The fridge of chickens has been sorted. Neatly trussed, put into plastic bags and frozen, remembering that presentation is so important in food the better they look the keener we are to eat them. We have eaten a couple already and they are very nice, excellent flavour and good texture. So many chickens that we buy are almost a pastey texture when cooked, this is so much better without being tough.
We have been off blogging while we worked flat out on building another shed. My brother came to help us assemble it and we have devoted ourselves to the task. The more good ideas we have the more space we need. The big space with clean open concrete is full of possibilities. The existing farm sheds are more organic in construction and while they have served us well it was time for an upgrade.
Thankfully, the chicken project is finished. When I was at work on Wednesday, Martin and his friend Bill (paid in chicken) slaughtered them. The chickens were 9 weeks old and most were reasonably well grown. These chickens are bred to be processed at 6 weeks and grow fast, they also need to eat a huge amount to sustain that type of growth. I raised them on grass, moving their pen twice a day giving them access to a bit of green pick and sunshine. I had more chickens die than I expected, which may have been because of the cold or something not right with my management. If I did it again I would use a different hatchery for the day old chicks, and raise a smaller group. That said, none of the chicken had any sign of disease when killed, with healthy livers and good carcasses. The total cost per chicken was $12.50 to raise. Now I'm looking forward to the taste test for the effort.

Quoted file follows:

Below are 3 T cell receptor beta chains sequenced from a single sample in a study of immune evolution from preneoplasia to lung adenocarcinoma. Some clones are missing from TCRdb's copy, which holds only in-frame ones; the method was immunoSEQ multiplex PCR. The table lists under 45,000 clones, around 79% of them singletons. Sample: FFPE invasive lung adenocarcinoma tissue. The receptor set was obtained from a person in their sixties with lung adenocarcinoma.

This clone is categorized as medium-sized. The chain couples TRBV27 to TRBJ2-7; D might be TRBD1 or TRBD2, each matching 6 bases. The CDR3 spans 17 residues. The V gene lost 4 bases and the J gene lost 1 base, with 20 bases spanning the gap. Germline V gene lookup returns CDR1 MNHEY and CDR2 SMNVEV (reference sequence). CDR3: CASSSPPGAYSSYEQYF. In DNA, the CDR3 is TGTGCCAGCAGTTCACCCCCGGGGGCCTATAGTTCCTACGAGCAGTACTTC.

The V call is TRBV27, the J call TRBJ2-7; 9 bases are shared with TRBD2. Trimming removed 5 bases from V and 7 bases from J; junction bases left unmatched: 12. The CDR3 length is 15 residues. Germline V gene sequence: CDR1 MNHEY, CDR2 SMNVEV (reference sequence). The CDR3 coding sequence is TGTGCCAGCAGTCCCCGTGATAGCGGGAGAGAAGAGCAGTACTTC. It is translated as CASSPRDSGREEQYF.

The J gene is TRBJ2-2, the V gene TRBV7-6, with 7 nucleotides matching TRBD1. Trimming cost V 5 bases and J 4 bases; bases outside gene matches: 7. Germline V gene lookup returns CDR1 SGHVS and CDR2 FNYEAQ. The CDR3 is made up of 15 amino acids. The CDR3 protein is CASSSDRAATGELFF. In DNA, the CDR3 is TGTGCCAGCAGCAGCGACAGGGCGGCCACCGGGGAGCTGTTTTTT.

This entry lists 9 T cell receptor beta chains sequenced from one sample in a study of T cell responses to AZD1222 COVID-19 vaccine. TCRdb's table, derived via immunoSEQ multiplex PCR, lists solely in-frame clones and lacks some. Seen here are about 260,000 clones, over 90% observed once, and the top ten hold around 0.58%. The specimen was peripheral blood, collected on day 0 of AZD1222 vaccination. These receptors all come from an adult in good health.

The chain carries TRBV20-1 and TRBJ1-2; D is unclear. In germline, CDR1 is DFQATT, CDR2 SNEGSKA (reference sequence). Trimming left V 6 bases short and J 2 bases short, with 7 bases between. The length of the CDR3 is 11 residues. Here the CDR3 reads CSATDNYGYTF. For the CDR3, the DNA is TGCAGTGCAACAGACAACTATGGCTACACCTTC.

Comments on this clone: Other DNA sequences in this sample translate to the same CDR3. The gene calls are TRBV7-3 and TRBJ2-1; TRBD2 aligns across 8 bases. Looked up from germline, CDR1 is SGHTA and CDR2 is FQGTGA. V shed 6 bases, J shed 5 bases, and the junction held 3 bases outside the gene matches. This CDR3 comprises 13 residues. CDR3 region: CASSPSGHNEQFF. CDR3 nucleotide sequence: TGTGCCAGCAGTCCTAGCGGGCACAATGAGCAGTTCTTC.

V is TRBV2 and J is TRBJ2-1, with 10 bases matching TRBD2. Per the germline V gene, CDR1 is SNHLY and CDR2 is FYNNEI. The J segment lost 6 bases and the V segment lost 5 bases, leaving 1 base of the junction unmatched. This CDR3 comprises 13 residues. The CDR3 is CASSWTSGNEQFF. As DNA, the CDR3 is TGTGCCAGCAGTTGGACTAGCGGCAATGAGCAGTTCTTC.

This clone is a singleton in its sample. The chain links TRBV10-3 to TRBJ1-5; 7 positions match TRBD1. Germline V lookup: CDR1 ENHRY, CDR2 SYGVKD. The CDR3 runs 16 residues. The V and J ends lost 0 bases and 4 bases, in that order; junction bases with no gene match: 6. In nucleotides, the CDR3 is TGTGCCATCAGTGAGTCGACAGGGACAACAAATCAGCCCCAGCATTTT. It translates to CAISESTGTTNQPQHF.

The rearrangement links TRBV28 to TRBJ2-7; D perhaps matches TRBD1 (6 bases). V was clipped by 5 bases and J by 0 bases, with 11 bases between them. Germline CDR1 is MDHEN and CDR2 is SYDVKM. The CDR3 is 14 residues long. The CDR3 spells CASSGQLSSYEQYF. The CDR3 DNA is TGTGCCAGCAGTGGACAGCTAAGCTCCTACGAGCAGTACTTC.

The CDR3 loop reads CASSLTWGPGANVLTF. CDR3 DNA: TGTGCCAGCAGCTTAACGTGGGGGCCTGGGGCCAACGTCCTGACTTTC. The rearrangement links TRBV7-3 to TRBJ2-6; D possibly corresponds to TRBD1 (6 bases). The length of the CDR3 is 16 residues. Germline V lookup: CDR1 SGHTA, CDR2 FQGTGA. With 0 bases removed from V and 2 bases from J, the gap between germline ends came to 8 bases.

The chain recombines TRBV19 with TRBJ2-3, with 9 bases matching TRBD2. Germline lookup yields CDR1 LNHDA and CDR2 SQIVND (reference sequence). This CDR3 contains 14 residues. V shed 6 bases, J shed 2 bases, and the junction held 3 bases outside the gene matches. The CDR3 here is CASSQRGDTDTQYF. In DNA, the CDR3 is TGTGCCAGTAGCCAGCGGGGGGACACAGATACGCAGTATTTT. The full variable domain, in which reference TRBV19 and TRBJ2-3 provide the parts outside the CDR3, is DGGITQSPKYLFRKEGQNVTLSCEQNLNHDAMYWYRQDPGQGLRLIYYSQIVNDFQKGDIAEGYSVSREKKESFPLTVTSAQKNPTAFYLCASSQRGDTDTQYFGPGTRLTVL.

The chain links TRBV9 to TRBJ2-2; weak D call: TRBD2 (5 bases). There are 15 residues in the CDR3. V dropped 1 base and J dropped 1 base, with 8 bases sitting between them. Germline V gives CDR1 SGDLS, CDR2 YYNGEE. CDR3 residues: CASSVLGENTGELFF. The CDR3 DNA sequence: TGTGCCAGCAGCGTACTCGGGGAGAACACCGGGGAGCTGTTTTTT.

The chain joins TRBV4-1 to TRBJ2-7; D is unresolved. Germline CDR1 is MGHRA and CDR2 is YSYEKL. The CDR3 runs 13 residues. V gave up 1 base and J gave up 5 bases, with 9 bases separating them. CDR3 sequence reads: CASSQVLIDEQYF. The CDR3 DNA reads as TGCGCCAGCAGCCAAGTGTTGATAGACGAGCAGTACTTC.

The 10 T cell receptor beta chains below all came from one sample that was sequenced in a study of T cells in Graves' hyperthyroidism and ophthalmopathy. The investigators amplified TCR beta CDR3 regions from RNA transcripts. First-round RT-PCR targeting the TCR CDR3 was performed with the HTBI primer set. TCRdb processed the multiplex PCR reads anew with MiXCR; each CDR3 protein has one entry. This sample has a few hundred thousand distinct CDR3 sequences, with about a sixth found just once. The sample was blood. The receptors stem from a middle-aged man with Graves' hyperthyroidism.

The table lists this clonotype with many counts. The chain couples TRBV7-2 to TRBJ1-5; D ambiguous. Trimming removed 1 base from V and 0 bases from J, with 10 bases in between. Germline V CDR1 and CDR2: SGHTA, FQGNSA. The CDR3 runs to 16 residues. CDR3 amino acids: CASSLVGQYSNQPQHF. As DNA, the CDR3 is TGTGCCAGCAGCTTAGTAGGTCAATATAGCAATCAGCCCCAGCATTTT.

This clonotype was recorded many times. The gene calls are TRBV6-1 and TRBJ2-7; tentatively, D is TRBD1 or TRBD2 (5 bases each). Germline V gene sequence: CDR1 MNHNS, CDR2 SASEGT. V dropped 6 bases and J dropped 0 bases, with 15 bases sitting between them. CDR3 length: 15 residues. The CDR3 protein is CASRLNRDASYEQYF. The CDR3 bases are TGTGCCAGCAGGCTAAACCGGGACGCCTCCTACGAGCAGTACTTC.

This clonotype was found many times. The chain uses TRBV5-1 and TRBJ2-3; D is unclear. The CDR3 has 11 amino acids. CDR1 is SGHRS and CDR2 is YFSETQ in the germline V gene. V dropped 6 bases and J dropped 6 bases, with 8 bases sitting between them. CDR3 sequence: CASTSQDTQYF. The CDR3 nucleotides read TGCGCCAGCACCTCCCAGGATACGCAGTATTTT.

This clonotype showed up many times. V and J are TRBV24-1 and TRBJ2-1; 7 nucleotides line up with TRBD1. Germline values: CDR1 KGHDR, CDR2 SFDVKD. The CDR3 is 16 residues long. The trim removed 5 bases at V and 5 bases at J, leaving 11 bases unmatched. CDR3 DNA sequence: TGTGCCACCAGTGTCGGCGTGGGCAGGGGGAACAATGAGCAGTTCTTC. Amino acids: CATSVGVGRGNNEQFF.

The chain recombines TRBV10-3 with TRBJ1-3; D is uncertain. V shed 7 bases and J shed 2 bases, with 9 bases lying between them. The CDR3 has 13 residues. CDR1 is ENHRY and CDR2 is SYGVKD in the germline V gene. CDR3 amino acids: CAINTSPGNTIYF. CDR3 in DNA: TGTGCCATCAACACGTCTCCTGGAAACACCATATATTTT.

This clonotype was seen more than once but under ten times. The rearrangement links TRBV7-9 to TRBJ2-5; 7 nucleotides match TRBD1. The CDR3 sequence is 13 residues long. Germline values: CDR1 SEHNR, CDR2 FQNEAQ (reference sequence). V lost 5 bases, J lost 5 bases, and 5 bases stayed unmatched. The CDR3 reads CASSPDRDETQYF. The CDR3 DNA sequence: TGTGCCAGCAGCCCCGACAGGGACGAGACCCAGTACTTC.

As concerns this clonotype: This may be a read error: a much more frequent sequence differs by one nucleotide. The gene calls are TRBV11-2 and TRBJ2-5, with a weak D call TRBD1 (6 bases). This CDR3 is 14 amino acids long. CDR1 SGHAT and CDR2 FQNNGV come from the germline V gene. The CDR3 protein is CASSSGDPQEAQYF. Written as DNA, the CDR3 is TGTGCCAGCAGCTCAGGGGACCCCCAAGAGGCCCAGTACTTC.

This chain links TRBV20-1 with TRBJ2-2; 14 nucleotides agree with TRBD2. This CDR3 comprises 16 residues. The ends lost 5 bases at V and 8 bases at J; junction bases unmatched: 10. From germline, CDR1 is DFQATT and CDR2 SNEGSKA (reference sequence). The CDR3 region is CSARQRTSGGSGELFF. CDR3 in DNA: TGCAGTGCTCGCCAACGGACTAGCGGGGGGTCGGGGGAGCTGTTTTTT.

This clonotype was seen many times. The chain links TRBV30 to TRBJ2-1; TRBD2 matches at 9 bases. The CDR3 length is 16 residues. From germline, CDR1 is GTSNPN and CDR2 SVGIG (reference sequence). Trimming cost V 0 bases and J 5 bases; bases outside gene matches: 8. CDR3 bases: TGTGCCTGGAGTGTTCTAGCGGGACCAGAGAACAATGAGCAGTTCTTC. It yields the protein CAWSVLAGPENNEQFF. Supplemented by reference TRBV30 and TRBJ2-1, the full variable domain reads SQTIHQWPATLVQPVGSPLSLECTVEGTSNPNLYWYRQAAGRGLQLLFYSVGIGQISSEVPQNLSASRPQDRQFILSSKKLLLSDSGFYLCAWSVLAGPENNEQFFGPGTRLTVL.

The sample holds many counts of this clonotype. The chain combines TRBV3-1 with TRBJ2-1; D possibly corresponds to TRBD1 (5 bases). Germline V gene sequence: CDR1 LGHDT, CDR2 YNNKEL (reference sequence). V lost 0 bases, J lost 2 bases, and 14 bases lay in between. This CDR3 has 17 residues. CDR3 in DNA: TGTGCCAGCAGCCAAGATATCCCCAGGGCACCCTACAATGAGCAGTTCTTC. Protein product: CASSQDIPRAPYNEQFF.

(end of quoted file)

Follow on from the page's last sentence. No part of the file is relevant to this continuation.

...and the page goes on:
The sheep graziers alerts have started rolling in this week and I am pleased to report that we have finished our sheep jobs. The last mob has been drenched and checked. They are all in fat condition which is pleasing given how dry it is going into the cold months. Now, other than monitoring for any sign of worms we should not need to muster them till the end of July. In July we will give the booster 6 in 1, check worm burdens, making sure they are all in good shape for lambing in August. Now we can concentrate on getting ready for our family gathering in June, nothing like an event at home to get things done around the house and yard. Should have one every year.
Some years ago my youngest son Richard, gave me a pizza stone, every time he comes to visit asks "where is the pizza oven you were going to build?"
Well, all inspired, Bodgie Bros have commenced construction. ( we are having our family Christmas on the 22nd June, so it needs to be ready).
I am not really sure what we are doing but here is a picture of stage 1.
After three or four frosts, it is time to treat the sheep that have been grazing the wet areas over summer, for liver fluke. At the same time we will give all sheep a final drench before winter. We do this when we take the Rams out of the breeding ewes, they will have had two oestrus cycles, ( 34 days ), any sheep not in lamb after this will be culled. Fertility is the most important economic trait in any breeding enterprise.
We had five breeding groups this year, will put them together , and after two weeks a cleanup ram will go in to join the culls.( as above)